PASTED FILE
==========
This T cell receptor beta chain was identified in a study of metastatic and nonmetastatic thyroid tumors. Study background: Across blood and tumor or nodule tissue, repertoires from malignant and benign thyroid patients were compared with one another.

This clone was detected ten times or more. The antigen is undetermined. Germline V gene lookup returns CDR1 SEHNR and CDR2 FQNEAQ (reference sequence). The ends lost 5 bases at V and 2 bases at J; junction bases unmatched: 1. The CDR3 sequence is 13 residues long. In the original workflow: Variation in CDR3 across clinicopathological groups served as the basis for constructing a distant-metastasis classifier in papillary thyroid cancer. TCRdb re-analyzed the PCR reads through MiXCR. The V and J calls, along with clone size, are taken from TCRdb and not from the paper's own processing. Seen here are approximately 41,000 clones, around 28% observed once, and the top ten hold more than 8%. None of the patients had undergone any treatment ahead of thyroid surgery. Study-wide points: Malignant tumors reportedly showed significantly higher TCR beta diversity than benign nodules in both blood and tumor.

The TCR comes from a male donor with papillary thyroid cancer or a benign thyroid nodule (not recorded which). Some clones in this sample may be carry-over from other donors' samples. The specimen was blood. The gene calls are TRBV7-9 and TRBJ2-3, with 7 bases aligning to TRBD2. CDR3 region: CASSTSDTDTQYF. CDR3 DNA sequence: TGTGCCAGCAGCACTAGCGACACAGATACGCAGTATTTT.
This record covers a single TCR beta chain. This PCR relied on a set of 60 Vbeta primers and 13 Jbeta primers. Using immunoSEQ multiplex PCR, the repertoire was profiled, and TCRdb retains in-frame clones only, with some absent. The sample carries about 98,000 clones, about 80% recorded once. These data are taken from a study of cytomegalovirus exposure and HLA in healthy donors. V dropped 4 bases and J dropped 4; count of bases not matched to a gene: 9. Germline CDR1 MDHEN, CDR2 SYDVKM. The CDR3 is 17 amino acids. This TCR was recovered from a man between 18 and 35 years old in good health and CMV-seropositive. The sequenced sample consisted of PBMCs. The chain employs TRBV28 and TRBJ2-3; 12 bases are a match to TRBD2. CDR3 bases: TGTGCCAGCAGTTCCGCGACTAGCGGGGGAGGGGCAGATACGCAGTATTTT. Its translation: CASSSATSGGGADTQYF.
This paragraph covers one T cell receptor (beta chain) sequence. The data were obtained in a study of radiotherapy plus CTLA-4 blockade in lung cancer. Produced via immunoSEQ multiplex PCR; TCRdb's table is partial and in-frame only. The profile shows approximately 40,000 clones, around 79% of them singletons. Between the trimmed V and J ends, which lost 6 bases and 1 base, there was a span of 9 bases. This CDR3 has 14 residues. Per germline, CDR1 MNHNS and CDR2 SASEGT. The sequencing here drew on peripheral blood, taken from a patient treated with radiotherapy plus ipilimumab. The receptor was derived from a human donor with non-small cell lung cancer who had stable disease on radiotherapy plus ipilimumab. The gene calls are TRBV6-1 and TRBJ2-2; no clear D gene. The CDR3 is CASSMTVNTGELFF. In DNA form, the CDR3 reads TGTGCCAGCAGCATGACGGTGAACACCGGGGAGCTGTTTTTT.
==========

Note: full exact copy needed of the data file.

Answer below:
This T cell receptor beta chain was identified in a study of metastatic and nonmetastatic thyroid tumors. Study background: Across blood and tumor or nodule tissue, repertoires from malignant and benign thyroid patients were compared with one another.

This clone was detected ten times or more. The antigen is undetermined. Germline V gene lookup returns CDR1 SEHNR and CDR2 FQNEAQ (reference sequence). The ends lost 5 bases at V and 2 bases at J; junction bases unmatched: 1. The CDR3 sequence is 13 residues long. In the original workflow: Variation in CDR3 across clinicopathological groups served as the basis for constructing a distant-metastasis classifier in papillary thyroid cancer. TCRdb re-analyzed the PCR reads through MiXCR. The V and J calls, along with clone size, are taken from TCRdb and not from the paper's own processing. Seen here are approximately 41,000 clones, around 28% observed once, and the top ten hold more than 8%. None of the patients had undergone any treatment ahead of thyroid surgery. Study-wide points: Malignant tumors reportedly showed significantly higher TCR beta diversity than benign nodules in both blood and tumor.

The TCR comes from a male donor with papillary thyroid cancer or a benign thyroid nodule (not recorded which). Some clones in this sample may be carry-over from other donors' samples. The specimen was blood. The gene calls are TRBV7-9 and TRBJ2-3, with 7 bases aligning to TRBD2. CDR3 region: CASSTSDTDTQYF. CDR3 DNA sequence: TGTGCCAGCAGCACTAGCGACACAGATACGCAGTATTTT.
This record covers a single TCR beta chain. This PCR relied on a set of 60 Vbeta primers and 13 Jbeta primers. Using immunoSEQ multiplex PCR, the repertoire was profiled, and TCRdb retains in-frame clones only, with some absent. The sample carries about 98,000 clones, about 80% recorded once. These data are taken from a study of cytomegalovirus exposure and HLA in healthy donors. V dropped 4 bases and J dropped 4; count of bases not matched to a gene: 9. Germline CDR1 MDHEN, CDR2 SYDVKM. The CDR3 is 17 amino acids. This TCR was recovered from a man between 18 and 35 years old in good health and CMV-seropositive. The sequenced sample consisted of PBMCs. The chain employs TRBV28 and TRBJ2-3; 12 bases are a match to TRBD2. CDR3 bases: TGTGCCAGCAGTTCCGCGACTAGCGGGGGAGGGGCAGATACGCAGTATTTT. Its translation: CASSSATSGGGADTQYF.
This paragraph covers one T cell receptor (beta chain) sequence. The data were obtained in a study of radiotherapy plus CTLA-4 blockade in lung cancer. Produced via immunoSEQ multiplex PCR; TCRdb's table is partial and in-frame only. The profile shows approximately 40,000 clones, around 79% of them singletons. Between the trimmed V and J ends, which lost 6 bases and 1 base, there was a span of 9 bases. This CDR3 has 14 residues. Per germline, CDR1 MNHNS and CDR2 SASEGT. The sequencing here drew on peripheral blood, taken from a patient treated with radiotherapy plus ipilimumab. The receptor was derived from a human donor with non-small cell lung cancer who had stable disease on radiotherapy plus ipilimumab. The gene calls are TRBV6-1 and TRBJ2-2; no clear D gene. The CDR3 is CASSMTVNTGELFF. In DNA form, the CDR3 reads TGTGCCAGCAGCATGACGGTGAACACCGGGGAGCTGTTTTTT.